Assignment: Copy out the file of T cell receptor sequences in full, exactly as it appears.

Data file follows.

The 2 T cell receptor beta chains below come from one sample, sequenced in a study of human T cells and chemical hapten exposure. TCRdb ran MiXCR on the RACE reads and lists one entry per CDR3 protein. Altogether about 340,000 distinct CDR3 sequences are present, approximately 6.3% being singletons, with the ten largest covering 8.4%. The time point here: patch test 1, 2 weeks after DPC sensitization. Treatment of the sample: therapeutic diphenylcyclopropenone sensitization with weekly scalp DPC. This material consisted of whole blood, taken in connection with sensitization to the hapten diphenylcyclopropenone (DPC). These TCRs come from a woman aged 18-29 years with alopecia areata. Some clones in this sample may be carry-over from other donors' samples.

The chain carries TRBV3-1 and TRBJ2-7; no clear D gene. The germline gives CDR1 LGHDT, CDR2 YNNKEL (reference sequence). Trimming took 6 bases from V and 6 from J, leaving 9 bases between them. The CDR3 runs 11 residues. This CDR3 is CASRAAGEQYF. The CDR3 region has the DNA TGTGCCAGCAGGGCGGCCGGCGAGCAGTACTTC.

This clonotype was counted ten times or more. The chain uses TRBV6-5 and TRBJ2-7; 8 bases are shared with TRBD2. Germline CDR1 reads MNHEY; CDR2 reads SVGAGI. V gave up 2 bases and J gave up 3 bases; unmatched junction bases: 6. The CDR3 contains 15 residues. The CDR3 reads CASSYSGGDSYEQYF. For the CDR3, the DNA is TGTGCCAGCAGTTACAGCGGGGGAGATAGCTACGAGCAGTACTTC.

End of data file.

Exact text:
The 2 T cell receptor beta chains below come from one sample, sequenced in a study of human T cells and chemical hapten exposure. TCRdb ran MiXCR on the RACE reads and lists one entry per CDR3 protein. Altogether about 340,000 distinct CDR3 sequences are present, approximately 6.3% being singletons, with the ten largest covering 8.4%. The time point here: patch test 1, 2 weeks after DPC sensitization. Treatment of the sample: therapeutic diphenylcyclopropenone sensitization with weekly scalp DPC. This material consisted of whole blood, taken in connection with sensitization to the hapten diphenylcyclopropenone (DPC). These TCRs come from a woman aged 18-29 years with alopecia areata. Some clones in this sample may be carry-over from other donors' samples.

The chain carries TRBV3-1 and TRBJ2-7; no clear D gene. The germline gives CDR1 LGHDT, CDR2 YNNKEL (reference sequence). Trimming took 6 bases from V and 6 from J, leaving 9 bases between them. The CDR3 runs 11 residues. This CDR3 is CASRAAGEQYF. The CDR3 region has the DNA TGTGCCAGCAGGGCGGCCGGCGAGCAGTACTTC.

This clonotype was counted ten times or more. The chain uses TRBV6-5 and TRBJ2-7; 8 bases are shared with TRBD2. Germline CDR1 reads MNHEY; CDR2 reads SVGAGI. V gave up 2 bases and J gave up 3 bases; unmatched junction bases: 6. The CDR3 contains 15 residues. The CDR3 reads CASSYSGGDSYEQYF. For the CDR3, the DNA is TGTGCCAGCAGTTACAGCGGGGGAGATAGCTACGAGCAGTACTTC.